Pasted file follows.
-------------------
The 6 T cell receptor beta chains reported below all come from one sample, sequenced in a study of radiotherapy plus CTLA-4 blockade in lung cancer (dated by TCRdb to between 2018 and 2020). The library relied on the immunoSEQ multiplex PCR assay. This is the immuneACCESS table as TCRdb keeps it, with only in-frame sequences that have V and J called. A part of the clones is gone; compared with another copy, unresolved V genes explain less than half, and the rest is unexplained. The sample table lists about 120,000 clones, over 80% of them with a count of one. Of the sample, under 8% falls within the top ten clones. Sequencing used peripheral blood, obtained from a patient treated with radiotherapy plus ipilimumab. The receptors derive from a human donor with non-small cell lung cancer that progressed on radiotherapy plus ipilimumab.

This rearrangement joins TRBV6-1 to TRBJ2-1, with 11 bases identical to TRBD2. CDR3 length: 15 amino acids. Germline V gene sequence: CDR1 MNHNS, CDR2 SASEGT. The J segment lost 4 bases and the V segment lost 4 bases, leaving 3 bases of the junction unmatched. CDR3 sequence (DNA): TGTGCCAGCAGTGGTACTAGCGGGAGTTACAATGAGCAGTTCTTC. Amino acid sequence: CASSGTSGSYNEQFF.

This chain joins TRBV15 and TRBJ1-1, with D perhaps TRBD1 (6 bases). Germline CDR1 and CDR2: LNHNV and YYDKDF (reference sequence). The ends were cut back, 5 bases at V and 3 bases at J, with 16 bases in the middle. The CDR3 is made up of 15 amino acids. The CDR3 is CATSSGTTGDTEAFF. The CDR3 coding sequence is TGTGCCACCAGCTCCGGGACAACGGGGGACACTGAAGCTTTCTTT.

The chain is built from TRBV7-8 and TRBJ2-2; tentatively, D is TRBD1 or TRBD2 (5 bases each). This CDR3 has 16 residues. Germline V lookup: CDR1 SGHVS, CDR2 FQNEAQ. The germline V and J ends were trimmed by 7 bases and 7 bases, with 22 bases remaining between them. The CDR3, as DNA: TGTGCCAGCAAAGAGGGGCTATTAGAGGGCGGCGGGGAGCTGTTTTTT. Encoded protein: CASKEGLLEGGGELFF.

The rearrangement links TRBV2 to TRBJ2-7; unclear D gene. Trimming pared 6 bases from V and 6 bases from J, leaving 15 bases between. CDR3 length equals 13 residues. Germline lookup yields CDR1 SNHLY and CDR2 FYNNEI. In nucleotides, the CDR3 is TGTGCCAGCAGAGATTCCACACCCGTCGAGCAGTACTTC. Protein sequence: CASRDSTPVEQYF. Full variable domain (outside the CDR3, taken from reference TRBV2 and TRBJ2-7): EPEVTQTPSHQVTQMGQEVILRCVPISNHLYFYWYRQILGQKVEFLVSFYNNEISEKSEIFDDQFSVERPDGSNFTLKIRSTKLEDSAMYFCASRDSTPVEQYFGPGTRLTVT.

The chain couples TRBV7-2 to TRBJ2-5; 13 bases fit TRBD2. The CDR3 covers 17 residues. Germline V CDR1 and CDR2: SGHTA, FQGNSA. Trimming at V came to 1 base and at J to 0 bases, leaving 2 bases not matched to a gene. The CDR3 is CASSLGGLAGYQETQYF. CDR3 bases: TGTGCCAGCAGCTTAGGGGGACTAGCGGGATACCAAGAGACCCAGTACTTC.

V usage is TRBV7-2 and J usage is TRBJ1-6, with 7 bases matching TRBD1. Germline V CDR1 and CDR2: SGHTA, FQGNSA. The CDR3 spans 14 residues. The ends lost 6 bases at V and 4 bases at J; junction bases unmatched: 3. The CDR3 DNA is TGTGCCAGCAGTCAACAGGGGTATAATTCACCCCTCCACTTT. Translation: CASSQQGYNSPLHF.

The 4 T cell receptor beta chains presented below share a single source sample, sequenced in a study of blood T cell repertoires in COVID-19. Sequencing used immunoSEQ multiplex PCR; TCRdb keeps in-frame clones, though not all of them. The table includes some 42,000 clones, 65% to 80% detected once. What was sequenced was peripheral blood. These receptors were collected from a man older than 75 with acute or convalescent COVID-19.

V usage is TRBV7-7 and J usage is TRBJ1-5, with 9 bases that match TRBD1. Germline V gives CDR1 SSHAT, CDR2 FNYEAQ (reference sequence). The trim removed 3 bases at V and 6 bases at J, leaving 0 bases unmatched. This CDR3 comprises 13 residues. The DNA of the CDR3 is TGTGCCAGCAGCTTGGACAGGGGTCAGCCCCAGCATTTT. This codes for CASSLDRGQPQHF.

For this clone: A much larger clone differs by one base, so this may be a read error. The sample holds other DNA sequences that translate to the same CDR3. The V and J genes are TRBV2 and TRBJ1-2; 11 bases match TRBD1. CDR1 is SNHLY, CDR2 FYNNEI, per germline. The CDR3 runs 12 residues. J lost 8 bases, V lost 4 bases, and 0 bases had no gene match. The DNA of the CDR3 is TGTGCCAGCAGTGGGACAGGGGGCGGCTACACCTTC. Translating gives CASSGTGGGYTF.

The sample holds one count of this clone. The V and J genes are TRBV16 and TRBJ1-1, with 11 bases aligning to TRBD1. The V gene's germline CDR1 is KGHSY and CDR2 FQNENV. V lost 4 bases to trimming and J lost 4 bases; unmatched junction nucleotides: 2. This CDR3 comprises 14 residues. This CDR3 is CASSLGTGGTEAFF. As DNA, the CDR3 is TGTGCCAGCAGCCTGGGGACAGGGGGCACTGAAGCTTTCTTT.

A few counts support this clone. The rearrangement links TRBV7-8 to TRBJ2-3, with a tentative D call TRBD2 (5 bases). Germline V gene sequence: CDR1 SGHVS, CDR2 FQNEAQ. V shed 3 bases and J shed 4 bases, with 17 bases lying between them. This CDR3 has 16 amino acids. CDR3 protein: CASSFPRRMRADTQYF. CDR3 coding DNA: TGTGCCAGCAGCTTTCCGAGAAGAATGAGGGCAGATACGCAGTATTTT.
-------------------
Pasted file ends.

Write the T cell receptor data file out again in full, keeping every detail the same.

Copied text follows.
The 6 T cell receptor beta chains reported below all come from one sample, sequenced in a study of radiotherapy plus CTLA-4 blockade in lung cancer (dated by TCRdb to between 2018 and 2020). The library relied on the immunoSEQ multiplex PCR assay. This is the immuneACCESS table as TCRdb keeps it, with only in-frame sequences that have V and J called. A part of the clones is gone; compared with another copy, unresolved V genes explain less than half, and the rest is unexplained. The sample table lists about 120,000 clones, over 80% of them with a count of one. Of the sample, under 8% falls within the top ten clones. Sequencing used peripheral blood, obtained from a patient treated with radiotherapy plus ipilimumab. The receptors derive from a human donor with non-small cell lung cancer that progressed on radiotherapy plus ipilimumab.

This rearrangement joins TRBV6-1 to TRBJ2-1, with 11 bases identical to TRBD2. CDR3 length: 15 amino acids. Germline V gene sequence: CDR1 MNHNS, CDR2 SASEGT. The J segment lost 4 bases and the V segment lost 4 bases, leaving 3 bases of the junction unmatched. CDR3 sequence (DNA): TGTGCCAGCAGTGGTACTAGCGGGAGTTACAATGAGCAGTTCTTC. Amino acid sequence: CASSGTSGSYNEQFF.

This chain joins TRBV15 and TRBJ1-1, with D perhaps TRBD1 (6 bases). Germline CDR1 and CDR2: LNHNV and YYDKDF (reference sequence). The ends were cut back, 5 bases at V and 3 bases at J, with 16 bases in the middle. The CDR3 is made up of 15 amino acids. The CDR3 is CATSSGTTGDTEAFF. The CDR3 coding sequence is TGTGCCACCAGCTCCGGGACAACGGGGGACACTGAAGCTTTCTTT.

The chain is built from TRBV7-8 and TRBJ2-2; tentatively, D is TRBD1 or TRBD2 (5 bases each). This CDR3 has 16 residues. Germline V lookup: CDR1 SGHVS, CDR2 FQNEAQ. The germline V and J ends were trimmed by 7 bases and 7 bases, with 22 bases remaining between them. The CDR3, as DNA: TGTGCCAGCAAAGAGGGGCTATTAGAGGGCGGCGGGGAGCTGTTTTTT. Encoded protein: CASKEGLLEGGGELFF.

The rearrangement links TRBV2 to TRBJ2-7; unclear D gene. Trimming pared 6 bases from V and 6 bases from J, leaving 15 bases between. CDR3 length equals 13 residues. Germline lookup yields CDR1 SNHLY and CDR2 FYNNEI. In nucleotides, the CDR3 is TGTGCCAGCAGAGATTCCACACCCGTCGAGCAGTACTTC. Protein sequence: CASRDSTPVEQYF. Full variable domain (outside the CDR3, taken from reference TRBV2 and TRBJ2-7): EPEVTQTPSHQVTQMGQEVILRCVPISNHLYFYWYRQILGQKVEFLVSFYNNEISEKSEIFDDQFSVERPDGSNFTLKIRSTKLEDSAMYFCASRDSTPVEQYFGPGTRLTVT.

The chain couples TRBV7-2 to TRBJ2-5; 13 bases fit TRBD2. The CDR3 covers 17 residues. Germline V CDR1 and CDR2: SGHTA, FQGNSA. Trimming at V came to 1 base and at J to 0 bases, leaving 2 bases not matched to a gene. The CDR3 is CASSLGGLAGYQETQYF. CDR3 bases: TGTGCCAGCAGCTTAGGGGGACTAGCGGGATACCAAGAGACCCAGTACTTC.

V usage is TRBV7-2 and J usage is TRBJ1-6, with 7 bases matching TRBD1. Germline V CDR1 and CDR2: SGHTA, FQGNSA. The CDR3 spans 14 residues. The ends lost 6 bases at V and 4 bases at J; junction bases unmatched: 3. The CDR3 DNA is TGTGCCAGCAGTCAACAGGGGTATAATTCACCCCTCCACTTT. Translation: CASSQQGYNSPLHF.

The 4 T cell receptor beta chains presented below share a single source sample, sequenced in a study of blood T cell repertoires in COVID-19. Sequencing used immunoSEQ multiplex PCR; TCRdb keeps in-frame clones, though not all of them. The table includes some 42,000 clones, 65% to 80% detected once. What was sequenced was peripheral blood. These receptors were collected from a man older than 75 with acute or convalescent COVID-19.

V usage is TRBV7-7 and J usage is TRBJ1-5, with 9 bases that match TRBD1. Germline V gives CDR1 SSHAT, CDR2 FNYEAQ (reference sequence). The trim removed 3 bases at V and 6 bases at J, leaving 0 bases unmatched. This CDR3 comprises 13 residues. The DNA of the CDR3 is TGTGCCAGCAGCTTGGACAGGGGTCAGCCCCAGCATTTT. This codes for CASSLDRGQPQHF.

For this clone: A much larger clone differs by one base, so this may be a read error. The sample holds other DNA sequences that translate to the same CDR3. The V and J genes are TRBV2 and TRBJ1-2; 11 bases match TRBD1. CDR1 is SNHLY, CDR2 FYNNEI, per germline. The CDR3 runs 12 residues. J lost 8 bases, V lost 4 bases, and 0 bases had no gene match. The DNA of the CDR3 is TGTGCCAGCAGTGGGACAGGGGGCGGCTACACCTTC. Translating gives CASSGTGGGYTF.

The sample holds one count of this clone. The V and J genes are TRBV16 and TRBJ1-1, with 11 bases aligning to TRBD1. The V gene's germline CDR1 is KGHSY and CDR2 FQNENV. V lost 4 bases to trimming and J lost 4 bases; unmatched junction nucleotides: 2. This CDR3 comprises 14 residues. This CDR3 is CASSLGTGGTEAFF. As DNA, the CDR3 is TGTGCCAGCAGCCTGGGGACAGGGGGCACTGAAGCTTTCTTT.

A few counts support this clone. The rearrangement links TRBV7-8 to TRBJ2-3, with a tentative D call TRBD2 (5 bases). Germline V gene sequence: CDR1 SGHVS, CDR2 FQNEAQ. V shed 3 bases and J shed 4 bases, with 17 bases lying between them. This CDR3 has 16 amino acids. CDR3 protein: CASSFPRRMRADTQYF. CDR3 coding DNA: TGTGCCAGCAGCTTTCCGAGAAGAATGAGGGCAGATACGCAGTATTTT.